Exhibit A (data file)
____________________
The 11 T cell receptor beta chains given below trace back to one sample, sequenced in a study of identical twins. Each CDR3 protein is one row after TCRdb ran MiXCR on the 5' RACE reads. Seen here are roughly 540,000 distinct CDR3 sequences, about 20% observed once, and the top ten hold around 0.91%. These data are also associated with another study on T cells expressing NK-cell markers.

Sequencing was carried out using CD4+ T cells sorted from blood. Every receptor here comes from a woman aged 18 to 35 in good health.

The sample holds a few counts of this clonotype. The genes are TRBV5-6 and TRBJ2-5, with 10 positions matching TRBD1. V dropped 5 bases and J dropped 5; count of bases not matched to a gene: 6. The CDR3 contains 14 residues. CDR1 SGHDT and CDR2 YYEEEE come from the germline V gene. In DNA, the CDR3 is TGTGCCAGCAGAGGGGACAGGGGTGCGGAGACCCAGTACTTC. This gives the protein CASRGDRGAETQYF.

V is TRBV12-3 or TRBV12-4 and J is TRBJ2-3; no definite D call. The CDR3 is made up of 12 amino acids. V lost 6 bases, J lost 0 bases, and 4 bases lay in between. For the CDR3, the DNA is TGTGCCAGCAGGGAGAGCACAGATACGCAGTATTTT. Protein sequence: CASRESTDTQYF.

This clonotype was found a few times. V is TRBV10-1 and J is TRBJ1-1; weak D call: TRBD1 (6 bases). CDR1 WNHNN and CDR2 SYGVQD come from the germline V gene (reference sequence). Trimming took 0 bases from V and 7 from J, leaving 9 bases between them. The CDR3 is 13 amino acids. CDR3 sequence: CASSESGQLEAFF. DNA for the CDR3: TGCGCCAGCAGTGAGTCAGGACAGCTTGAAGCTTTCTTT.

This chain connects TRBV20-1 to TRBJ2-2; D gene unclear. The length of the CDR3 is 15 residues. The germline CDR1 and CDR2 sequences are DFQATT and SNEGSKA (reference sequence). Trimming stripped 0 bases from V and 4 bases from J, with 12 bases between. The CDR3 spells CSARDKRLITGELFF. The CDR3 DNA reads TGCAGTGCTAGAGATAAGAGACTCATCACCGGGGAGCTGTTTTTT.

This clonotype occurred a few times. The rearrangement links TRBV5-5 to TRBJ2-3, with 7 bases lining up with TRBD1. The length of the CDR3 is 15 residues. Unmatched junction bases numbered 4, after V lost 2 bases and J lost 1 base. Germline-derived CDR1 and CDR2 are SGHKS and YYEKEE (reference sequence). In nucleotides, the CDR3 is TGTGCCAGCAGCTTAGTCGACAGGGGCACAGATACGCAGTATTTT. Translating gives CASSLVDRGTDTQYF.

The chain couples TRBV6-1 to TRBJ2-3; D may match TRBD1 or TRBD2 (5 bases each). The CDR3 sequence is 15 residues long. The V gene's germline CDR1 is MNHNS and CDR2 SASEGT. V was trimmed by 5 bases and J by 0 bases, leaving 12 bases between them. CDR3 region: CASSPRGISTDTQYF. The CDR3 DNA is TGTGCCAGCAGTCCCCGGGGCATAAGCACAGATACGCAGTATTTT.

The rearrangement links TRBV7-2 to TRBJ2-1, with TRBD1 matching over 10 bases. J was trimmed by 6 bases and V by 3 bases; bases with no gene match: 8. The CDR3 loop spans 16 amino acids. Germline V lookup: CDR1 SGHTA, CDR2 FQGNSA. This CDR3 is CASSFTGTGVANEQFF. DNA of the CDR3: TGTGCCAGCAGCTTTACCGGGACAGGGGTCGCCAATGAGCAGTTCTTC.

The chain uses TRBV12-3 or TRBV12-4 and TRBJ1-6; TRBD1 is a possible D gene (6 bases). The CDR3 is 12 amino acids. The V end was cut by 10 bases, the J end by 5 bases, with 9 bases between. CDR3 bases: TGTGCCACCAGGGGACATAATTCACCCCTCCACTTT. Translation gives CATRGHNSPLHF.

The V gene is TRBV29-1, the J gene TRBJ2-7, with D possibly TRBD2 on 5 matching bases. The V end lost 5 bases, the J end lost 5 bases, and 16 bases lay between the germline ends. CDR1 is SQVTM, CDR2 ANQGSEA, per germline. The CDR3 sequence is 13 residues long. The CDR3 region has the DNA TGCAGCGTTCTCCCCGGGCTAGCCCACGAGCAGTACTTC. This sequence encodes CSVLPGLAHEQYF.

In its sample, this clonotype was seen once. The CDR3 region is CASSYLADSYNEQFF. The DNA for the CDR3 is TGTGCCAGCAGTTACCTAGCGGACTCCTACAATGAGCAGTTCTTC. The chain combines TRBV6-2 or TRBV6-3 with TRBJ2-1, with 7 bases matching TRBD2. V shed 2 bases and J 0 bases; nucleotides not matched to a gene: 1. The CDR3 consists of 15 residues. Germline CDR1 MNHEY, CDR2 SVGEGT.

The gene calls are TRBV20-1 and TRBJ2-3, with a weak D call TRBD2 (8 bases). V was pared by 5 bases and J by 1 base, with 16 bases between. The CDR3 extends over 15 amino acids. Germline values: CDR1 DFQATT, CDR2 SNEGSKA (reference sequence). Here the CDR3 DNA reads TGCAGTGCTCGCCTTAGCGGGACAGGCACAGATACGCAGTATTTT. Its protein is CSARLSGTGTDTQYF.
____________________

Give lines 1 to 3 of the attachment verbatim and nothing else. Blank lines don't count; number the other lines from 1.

The 11 T cell receptor beta chains given below trace back to one sample, sequenced in a study of identical twins. Each CDR3 protein is one row after TCRdb ran MiXCR on the 5' RACE reads. Seen here are roughly 540,000 distinct CDR3 sequences, about 20% observed once, and the top ten hold around 0.91%. These data are also associated with another study on T cells expressing NK-cell markers.

Sequencing was carried out using CD4+ T cells sorted from blood. Every receptor here comes from a woman aged 18 to 35 in good health.

The sample holds a few counts of this clonotype. The genes are TRBV5-6 and TRBJ2-5, with 10 positions matching TRBD1. V dropped 5 bases and J dropped 5; count of bases not matched to a gene: 6. The CDR3 contains 14 residues. CDR1 SGHDT and CDR2 YYEEEE come from the germline V gene. In DNA, the CDR3 is TGTGCCAGCAGAGGGGACAGGGGTGCGGAGACCCAGTACTTC. This gives the protein CASRGDRGAETQYF.